By The Nation
The collaboration will receive support from eleven organisations, including Mahidol University, Chulalongkorn University, the National Vaccine Institute, the National Research Council of Thailand, the Department of Disease Control, the Department of Medical Sciences and BioNet-Asia Co Ltd.
The development of an effective vaccine requires integrated knowledge and a time span of at least 9-12 months. It would first be tested on animals, but a MoU was a good start, said the director of National Vaccine Institute.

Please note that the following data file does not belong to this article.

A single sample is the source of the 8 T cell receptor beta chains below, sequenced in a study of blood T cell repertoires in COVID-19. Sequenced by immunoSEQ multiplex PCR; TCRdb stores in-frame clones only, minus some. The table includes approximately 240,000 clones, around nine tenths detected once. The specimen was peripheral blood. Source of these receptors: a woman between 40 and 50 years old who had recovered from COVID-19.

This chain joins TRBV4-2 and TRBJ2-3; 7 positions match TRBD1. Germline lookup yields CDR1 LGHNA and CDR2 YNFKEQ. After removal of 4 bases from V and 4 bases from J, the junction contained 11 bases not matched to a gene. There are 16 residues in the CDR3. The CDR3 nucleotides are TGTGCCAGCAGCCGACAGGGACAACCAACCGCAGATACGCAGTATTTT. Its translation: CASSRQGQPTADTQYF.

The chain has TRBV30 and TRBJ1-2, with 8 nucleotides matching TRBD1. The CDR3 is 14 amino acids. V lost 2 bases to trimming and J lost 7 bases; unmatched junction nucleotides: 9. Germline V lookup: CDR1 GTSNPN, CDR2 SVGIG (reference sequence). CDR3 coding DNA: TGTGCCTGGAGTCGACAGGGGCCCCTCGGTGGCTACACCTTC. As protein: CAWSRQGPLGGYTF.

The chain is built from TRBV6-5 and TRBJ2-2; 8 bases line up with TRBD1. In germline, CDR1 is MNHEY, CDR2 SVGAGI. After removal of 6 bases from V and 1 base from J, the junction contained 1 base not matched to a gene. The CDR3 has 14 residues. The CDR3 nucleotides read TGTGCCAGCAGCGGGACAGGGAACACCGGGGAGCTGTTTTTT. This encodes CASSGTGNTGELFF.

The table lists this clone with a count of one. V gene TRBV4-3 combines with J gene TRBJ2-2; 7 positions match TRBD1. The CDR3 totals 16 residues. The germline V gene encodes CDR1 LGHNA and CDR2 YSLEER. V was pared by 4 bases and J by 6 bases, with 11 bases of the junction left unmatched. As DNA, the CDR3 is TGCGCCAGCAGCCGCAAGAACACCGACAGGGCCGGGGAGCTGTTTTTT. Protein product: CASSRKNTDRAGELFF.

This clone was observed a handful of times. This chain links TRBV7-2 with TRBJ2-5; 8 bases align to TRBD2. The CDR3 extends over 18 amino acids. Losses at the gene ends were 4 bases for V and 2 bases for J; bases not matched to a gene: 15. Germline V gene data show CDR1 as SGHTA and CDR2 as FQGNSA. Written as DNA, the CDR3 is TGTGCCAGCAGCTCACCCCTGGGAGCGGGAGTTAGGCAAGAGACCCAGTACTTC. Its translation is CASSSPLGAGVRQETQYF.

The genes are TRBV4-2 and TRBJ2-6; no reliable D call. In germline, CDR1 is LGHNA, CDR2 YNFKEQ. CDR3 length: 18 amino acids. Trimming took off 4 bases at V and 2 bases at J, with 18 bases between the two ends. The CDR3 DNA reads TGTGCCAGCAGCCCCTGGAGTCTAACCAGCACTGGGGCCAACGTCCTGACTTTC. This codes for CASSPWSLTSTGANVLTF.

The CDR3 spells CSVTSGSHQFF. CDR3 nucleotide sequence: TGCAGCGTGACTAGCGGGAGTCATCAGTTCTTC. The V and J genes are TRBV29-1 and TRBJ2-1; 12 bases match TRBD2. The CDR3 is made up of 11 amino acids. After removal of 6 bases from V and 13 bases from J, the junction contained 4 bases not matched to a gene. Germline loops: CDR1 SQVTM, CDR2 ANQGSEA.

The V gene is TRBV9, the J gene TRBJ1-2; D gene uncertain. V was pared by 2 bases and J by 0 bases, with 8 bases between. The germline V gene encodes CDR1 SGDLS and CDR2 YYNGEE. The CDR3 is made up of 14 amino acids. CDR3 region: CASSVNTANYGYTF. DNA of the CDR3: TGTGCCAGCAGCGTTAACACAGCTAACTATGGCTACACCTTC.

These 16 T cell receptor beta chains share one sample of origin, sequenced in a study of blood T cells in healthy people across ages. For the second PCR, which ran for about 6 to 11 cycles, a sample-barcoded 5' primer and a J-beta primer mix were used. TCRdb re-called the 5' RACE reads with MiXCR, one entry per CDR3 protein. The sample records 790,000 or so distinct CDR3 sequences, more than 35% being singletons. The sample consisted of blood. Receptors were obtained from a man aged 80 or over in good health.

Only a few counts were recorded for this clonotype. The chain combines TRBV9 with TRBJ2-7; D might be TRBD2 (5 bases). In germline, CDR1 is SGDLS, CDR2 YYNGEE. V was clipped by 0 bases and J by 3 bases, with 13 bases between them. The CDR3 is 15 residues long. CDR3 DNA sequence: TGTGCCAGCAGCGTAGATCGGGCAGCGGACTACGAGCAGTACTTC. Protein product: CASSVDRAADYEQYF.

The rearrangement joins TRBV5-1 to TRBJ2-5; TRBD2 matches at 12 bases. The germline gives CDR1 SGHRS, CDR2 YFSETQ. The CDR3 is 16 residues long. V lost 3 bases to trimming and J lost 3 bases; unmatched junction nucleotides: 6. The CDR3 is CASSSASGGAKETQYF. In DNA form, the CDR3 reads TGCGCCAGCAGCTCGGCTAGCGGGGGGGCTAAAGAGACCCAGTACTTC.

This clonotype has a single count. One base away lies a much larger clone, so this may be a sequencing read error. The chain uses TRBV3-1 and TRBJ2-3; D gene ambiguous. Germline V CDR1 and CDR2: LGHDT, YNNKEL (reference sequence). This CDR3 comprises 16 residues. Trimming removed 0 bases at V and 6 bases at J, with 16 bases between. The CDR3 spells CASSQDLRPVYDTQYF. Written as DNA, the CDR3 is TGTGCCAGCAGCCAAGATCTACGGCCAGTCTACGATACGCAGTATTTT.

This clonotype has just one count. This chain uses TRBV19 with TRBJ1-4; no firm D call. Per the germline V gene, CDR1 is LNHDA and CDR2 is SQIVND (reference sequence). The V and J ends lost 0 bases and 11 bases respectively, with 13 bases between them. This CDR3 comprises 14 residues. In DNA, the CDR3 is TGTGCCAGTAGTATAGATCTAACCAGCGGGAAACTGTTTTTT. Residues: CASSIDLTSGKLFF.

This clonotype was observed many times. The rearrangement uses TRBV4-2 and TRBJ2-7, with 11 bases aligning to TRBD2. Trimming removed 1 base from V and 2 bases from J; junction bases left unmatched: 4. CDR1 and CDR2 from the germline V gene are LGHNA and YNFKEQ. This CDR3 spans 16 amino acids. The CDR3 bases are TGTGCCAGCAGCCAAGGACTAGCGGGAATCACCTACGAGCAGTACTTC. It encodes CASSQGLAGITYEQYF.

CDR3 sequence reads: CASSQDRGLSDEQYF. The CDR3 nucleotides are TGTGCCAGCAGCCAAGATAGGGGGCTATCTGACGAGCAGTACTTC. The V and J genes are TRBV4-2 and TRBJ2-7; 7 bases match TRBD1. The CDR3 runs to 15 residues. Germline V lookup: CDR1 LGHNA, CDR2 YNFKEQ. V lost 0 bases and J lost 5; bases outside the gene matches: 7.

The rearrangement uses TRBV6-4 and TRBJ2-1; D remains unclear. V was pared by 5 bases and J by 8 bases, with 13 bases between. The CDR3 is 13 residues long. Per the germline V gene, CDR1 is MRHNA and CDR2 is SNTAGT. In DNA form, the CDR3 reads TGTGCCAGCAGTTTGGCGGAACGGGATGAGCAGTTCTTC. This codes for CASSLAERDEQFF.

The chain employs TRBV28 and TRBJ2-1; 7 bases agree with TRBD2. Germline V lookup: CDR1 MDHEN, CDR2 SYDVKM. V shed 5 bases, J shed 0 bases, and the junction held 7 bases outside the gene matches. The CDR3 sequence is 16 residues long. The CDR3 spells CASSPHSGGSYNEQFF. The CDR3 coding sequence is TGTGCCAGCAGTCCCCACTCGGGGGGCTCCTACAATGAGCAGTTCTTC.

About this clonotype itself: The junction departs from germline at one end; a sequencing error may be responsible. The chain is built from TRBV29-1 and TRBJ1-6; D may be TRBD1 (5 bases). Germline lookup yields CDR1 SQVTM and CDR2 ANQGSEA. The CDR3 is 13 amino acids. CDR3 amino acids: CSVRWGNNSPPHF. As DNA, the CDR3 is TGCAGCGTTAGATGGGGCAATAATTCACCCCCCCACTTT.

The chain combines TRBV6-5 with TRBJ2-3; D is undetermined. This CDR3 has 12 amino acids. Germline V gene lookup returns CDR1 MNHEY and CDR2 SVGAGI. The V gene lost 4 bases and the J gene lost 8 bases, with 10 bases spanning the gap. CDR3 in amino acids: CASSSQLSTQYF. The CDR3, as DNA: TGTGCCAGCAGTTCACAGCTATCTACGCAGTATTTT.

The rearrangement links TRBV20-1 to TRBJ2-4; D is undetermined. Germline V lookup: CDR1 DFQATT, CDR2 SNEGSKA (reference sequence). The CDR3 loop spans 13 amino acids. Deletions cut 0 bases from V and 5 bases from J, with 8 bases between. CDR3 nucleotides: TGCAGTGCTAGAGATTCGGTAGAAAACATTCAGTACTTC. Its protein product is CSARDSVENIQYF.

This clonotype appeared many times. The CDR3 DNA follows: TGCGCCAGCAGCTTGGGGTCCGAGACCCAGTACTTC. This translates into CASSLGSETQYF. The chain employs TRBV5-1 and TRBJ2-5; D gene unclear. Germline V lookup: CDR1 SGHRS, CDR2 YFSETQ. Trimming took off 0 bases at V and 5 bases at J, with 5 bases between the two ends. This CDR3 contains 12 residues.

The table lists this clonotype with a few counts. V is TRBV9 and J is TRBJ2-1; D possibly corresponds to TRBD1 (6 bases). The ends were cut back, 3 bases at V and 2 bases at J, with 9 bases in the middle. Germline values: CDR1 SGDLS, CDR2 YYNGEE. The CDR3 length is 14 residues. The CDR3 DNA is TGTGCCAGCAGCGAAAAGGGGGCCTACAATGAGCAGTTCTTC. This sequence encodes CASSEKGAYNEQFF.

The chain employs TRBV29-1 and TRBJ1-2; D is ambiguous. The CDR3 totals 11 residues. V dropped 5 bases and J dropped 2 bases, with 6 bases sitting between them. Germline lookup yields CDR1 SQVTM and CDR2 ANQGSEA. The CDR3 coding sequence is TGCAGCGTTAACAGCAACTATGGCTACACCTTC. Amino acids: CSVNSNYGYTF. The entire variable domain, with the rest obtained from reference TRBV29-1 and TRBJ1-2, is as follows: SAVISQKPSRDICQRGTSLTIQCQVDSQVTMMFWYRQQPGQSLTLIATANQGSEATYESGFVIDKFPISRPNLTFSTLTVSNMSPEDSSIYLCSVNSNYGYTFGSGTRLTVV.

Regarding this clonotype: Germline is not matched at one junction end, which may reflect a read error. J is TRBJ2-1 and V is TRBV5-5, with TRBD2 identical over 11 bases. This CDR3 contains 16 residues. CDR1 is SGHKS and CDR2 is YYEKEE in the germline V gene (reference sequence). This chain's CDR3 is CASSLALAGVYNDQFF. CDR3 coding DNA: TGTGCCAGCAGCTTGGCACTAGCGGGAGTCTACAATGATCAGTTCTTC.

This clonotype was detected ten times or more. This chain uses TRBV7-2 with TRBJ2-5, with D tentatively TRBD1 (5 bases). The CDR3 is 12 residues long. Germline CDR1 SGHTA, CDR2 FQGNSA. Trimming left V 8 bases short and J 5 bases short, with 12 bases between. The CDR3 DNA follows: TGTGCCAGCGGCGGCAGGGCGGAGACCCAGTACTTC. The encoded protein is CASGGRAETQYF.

Kiat Ruxrungtham, professor of medicine at Chulalongkorn University, said in the United States, the private sectors were funded to invent a vaccine for tests on animals within two to three months and on humans within six months. In the case of Thailand, if tests yielded positive results and if the Department of Medical Sciences considered it an effective treatment, the vaccine could be used on terminal patients. However, the development of a new vaccine normally takes one to two years.
Director-General of the Department of Medical Sciences Dr Opart Karnkawinpong said since Thailand was able to initiate germiculture and grow cells with the virus at a measurable level, it is likely that an effective vaccine could be developed.